What? I’ve just seen it… An advertisement about a sanitary pad that absorbs even when upside down! I can’t believe that a large company of intimate hygiene products has designed pads with that wonderful feature! And suddenly I ask myself, who in their right mind turns upside down during menstruation? Apart from the gorgeous young women appearing in the commercial, with their stunning long hair cascading to the ground, swinging in a trapeze with their nice legs…. Yogis certainly don’t –well, I must confess, I do-. This type of sanitary pad has probably been designed for trapeze artists, gymnasts, acrobats, contortionists, dancers, firewomen, soldiers, astronauts… but not for yogis. Practicing inverted postures during menstruation, as we all know, is a huge mistake. And, another question is, doesn’t the blood come out? It puzzles me and invites me to reflect and search.
I am 52 years old and my menstruation has been appearing and disappearing for a couple of years as it pleases. I think it is trying to tell me that one of these days it won’t come back and my menopause will open the door to another stage in my life. I still remember that in my youth I often heard things like, “when you’re menstruating you shouldn’t wash your hair, or take a shower, or make mayonnaise, and a long list of other things even more ridiculous. The truth is I did them all. At first with fear that something really serious could happen to me or to the mayonnaise and over time and my own judgment, I did them thinking that they were only scary stories, limiting factors that kept women under control.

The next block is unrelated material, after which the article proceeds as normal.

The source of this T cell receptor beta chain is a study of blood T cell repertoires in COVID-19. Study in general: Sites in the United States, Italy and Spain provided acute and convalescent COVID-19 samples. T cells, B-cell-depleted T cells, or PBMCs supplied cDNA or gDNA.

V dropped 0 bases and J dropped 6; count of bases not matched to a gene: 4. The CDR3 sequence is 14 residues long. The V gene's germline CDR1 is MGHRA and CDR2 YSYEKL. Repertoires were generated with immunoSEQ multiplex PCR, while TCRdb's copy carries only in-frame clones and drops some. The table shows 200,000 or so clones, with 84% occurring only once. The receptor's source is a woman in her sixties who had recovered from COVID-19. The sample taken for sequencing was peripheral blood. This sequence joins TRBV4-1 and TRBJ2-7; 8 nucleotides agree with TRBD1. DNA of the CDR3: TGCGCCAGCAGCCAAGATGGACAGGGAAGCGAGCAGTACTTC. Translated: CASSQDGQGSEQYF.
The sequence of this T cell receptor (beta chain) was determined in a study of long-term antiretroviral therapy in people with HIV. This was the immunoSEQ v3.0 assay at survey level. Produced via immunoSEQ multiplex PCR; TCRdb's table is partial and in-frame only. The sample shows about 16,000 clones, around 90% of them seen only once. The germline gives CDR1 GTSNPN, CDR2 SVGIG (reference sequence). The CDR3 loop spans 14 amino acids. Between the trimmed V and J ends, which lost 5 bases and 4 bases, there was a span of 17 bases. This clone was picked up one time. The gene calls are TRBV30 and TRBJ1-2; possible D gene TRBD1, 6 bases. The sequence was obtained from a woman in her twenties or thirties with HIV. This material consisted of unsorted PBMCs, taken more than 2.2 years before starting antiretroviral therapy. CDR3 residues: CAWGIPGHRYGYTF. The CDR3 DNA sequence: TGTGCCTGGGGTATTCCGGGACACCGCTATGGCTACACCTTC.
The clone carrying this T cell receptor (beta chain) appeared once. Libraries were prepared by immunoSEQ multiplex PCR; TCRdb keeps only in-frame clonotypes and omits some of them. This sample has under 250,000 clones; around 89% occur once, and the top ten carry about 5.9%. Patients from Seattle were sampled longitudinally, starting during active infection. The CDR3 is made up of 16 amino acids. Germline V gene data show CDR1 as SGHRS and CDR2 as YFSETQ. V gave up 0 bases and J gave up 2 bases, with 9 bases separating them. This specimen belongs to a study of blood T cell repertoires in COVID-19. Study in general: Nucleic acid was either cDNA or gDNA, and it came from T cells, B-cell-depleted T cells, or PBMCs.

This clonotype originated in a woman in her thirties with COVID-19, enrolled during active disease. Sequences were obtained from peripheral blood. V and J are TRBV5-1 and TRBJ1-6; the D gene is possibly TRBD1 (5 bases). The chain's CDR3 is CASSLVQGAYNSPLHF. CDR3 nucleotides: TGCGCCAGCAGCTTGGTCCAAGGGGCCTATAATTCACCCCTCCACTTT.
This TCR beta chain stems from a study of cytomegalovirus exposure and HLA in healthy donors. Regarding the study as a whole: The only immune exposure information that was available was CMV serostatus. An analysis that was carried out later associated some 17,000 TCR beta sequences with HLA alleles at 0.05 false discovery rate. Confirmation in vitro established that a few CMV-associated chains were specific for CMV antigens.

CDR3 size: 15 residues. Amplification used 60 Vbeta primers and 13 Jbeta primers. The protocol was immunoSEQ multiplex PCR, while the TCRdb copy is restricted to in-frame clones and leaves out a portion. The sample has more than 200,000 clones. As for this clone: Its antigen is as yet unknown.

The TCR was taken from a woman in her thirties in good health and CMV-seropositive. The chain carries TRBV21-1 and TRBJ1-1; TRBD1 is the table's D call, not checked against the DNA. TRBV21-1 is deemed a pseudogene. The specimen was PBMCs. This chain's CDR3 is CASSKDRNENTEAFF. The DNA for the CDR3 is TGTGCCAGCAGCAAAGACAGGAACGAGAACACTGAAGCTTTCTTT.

I wonder if the same thing happens to inverted yoga postures. Perhaps it is another “myth” inherited from generation to generation since, according to mythology, Shiva’s avatar taught his consort, Parvati, the discipline of yoga. The origin of yoga on this planet, according to Hinduism.
Since I have been practicing yoga, I have never stopped doing, almost secretly, inverted asanas during my menstrual period. I chose quieter asanas like Viparita Karani, or Sarvangasana, with or without support on the wall and avoiding postures that implied more muscular action and energy consumption, like Sirsasana or Pincha Mayurasana. Everything depending on my energy, which was varying according to the month and time of the cycle, my emotions and the environmental conditions. In other different moments my body asked me for more as I had energy contained which I had to canalise in order not to mess up. My mood and temper needed to be relieved and, yes, I dared with more intense postures.
I’ve always felt, regardless of their difficulty or upside-down level, that these postures relieved the nuisance in my legs, pelvic floor and lower belly that I irreparably suffered during my menstrual period. Although after the practice of a complete session and following my own feeling, I was more neutral, lighter and I could verify that the blood followed its flow, in spite of the direction my body had taken for a few minutes.
When I discovered Unnata Yoga 7 years ago, with its many possibilities to practice inverted postures without any effort, I’d found the paradise, an oasis, the icing on the cake! During my menstruation and especially in those months or moments when I was lower in energy, I could practice inverted postures without consuming energy and receiving the benefit of the discharge to the pelvic floor, legs and abdomen, which were really appreciated by my body.
I’m interested in this topic. I don’t think I’m a freak who loves to practice a full yoga session with inverted postures, without thinking that I have to make variations as if I were sick. And now, once I’ve said “bye” to my period, I feel like finding an answer that would tell me that I hadn’t been doing it all wrong.